“The policy of pushing milk upon children in inner-city schools is particularly problematic when we take race into account. African-American children have a lactose intolerance rate of about 75 percent…..Worse, children who have made the healthful transition to beverages made from rice, soy, or almonds are out of luck when they get to school. That’s because any public school in America that attempts to serve these beverages in place of cow’s milk will lose its federal support.” (Location 2163)
Being constantly exposed to an allergen in childhood can cause or exacerbate multiple issues such as colic, irritable bowel syndrome, eczema, acne, asthma, headaches, Crohn’s Disease, chronic nasal congestion, fatigue, depression, joint pain, and even autism.
Keon also addresses the issue of osteoporosis and breast cancer, two issues of utmost concern for women in particular. Whereas women are told that drinking milk will help prevent the former and will not be a contributing factor in the latter, the science actually demonstrates both statements to be false. If a woman follows a typical Western diet, the consumption of that much protein causes her body to become acidic and leech calcium. Studies have shown that no amount of extra calcium consumed can keep up with the leeching. This means that consuming three glasses of milk a day will do nothing for a woman following an omnivorous diet. Add to this the fact that
“Milk has been associated with increased risk for breast cancer, and the combination of pesticides and radiation have been proposed as one possible explanation.” (Location 1816)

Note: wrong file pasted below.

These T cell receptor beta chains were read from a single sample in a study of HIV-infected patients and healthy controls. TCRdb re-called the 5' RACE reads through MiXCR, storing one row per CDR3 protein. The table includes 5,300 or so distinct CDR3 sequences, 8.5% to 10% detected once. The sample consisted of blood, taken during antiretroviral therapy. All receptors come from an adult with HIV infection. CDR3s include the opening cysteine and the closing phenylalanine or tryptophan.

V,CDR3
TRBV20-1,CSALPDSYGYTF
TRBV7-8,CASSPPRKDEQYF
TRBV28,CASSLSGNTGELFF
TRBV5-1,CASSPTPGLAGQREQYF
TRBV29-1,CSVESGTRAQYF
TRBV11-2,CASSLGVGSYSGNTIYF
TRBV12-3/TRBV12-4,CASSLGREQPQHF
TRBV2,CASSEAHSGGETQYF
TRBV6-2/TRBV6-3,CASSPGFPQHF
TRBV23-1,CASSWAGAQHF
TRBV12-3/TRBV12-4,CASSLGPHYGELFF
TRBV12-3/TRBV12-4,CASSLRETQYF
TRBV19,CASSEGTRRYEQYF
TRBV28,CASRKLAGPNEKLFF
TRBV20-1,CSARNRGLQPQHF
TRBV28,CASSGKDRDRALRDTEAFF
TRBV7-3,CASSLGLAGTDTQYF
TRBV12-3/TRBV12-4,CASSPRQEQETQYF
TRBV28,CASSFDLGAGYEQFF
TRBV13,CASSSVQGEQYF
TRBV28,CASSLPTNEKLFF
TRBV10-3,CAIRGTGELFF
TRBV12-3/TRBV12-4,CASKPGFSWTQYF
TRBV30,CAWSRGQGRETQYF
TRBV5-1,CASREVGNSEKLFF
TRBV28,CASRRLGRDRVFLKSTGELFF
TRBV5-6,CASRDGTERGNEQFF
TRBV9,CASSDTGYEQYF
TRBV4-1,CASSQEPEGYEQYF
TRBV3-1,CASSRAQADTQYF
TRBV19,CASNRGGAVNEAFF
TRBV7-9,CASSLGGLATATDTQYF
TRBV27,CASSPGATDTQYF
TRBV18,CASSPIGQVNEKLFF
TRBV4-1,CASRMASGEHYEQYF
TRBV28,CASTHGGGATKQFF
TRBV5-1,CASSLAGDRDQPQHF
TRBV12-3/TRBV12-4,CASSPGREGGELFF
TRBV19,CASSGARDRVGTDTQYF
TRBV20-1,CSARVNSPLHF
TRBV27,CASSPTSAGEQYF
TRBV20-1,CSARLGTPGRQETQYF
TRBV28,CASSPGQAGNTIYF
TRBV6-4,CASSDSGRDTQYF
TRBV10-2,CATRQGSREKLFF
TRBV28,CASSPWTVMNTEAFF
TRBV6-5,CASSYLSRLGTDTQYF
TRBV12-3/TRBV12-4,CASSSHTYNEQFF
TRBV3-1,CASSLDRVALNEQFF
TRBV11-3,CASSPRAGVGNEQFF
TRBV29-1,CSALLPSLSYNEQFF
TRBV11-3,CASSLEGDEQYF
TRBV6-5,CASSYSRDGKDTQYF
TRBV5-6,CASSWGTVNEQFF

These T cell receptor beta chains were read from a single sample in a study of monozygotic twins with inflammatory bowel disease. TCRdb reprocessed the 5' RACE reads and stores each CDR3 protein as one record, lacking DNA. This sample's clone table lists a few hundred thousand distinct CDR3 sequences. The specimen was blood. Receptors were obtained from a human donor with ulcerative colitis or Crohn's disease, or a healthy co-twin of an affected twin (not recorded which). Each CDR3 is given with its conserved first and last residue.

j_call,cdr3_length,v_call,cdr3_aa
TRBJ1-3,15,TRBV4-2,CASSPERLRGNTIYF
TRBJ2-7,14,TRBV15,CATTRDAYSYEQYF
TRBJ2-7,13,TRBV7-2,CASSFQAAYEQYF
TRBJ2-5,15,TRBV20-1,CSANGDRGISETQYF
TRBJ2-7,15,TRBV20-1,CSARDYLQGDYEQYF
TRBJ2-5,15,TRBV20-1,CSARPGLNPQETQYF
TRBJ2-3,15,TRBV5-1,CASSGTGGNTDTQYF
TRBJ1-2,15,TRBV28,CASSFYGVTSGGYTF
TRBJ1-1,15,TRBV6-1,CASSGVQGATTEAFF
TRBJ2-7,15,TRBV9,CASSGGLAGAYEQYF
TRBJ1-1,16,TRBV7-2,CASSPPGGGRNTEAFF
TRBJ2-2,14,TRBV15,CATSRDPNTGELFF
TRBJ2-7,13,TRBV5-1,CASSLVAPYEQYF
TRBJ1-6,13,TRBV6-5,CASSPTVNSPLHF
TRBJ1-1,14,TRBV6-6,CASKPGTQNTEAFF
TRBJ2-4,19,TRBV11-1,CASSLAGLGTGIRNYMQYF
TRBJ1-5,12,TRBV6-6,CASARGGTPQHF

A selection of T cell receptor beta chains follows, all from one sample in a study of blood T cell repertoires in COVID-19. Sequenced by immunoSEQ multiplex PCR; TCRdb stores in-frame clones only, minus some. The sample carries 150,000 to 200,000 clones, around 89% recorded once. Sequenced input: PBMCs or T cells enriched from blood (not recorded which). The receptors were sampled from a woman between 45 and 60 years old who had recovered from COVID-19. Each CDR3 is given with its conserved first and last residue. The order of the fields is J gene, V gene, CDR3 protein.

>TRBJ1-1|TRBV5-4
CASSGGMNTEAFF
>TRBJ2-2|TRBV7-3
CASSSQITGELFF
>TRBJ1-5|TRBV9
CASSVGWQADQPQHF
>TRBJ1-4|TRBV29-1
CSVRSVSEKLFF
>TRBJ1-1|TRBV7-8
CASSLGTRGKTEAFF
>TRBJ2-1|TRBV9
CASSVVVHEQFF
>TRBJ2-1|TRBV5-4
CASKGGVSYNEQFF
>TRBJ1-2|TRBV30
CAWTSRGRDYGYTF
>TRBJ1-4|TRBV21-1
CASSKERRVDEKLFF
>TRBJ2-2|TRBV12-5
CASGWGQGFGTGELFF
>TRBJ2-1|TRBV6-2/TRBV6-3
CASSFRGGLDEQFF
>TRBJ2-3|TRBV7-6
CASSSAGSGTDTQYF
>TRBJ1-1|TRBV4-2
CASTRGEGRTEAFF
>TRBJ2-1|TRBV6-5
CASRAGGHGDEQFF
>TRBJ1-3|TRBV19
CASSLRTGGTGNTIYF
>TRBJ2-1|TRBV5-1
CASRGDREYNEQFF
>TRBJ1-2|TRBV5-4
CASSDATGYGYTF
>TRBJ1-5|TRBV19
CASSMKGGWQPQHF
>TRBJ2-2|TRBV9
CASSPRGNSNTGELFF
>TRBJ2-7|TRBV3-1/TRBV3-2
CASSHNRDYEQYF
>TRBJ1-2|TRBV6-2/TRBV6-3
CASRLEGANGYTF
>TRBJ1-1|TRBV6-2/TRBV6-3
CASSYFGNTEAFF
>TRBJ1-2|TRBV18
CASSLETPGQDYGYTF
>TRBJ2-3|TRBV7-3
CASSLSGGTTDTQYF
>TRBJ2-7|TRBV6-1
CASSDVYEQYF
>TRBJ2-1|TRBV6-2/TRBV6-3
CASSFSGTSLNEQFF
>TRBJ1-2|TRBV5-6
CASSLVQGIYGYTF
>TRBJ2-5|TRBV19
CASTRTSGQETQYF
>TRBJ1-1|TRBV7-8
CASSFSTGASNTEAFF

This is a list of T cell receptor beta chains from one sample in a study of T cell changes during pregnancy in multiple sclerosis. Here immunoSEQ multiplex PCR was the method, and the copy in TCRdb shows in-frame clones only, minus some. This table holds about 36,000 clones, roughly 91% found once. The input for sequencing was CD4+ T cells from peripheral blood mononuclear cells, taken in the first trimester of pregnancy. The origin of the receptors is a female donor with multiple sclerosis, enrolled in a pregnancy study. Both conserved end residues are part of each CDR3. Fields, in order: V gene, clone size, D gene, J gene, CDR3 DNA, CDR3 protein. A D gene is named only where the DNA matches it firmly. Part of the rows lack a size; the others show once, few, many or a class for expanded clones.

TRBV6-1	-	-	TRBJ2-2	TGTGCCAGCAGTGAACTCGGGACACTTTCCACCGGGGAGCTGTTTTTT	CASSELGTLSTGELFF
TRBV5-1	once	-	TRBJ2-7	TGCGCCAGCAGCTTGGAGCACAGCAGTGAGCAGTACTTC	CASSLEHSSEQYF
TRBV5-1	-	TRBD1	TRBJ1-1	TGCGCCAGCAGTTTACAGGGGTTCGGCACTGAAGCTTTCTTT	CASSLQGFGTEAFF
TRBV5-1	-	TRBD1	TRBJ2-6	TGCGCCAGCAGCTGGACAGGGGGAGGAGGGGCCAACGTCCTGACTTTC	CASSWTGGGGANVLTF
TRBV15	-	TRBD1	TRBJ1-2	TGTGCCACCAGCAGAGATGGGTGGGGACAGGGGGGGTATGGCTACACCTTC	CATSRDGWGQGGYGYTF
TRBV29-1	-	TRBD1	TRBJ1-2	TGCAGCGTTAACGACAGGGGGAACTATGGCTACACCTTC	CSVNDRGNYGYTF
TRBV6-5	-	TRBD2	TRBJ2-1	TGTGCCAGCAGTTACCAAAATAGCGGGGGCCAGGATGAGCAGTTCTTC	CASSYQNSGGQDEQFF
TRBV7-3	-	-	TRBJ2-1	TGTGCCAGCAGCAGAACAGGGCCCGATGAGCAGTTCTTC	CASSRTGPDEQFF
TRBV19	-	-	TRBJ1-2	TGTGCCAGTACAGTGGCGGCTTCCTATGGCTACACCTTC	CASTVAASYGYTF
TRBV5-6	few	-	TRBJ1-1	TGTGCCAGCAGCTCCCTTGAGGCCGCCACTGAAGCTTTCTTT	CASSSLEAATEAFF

When the fact that dairy consumption does not prevent osteoporosis is combined with the association with breast cancer, one is left wondering why there aren’t government campaigns warning women to stay away from dairy to save their lives! (Oh yeah. The dairy lobbies. Money. It always comes down to money). Further, studies have shown that
By age sixty-five, women who have followed a meat-centered diet have lost, on average, 35 percent of their bone mass, while women who have followed a plant-centered diet have lost only about half that amount: 18 percent.” (Location 3195)
I’ve only touched on the surface of the shocking facts backed up by science contained in this book, focusing in on the ones that stuck out the most strongly to me. If you have any interest at all in your health and/or the health of your children, I urge you to read this book. Educate yourself on the facts instead of listening to government programs and advertising caused by dairy lobbyists who are only after your money. Dig for the truth. Read this book.
5 out of 5 stars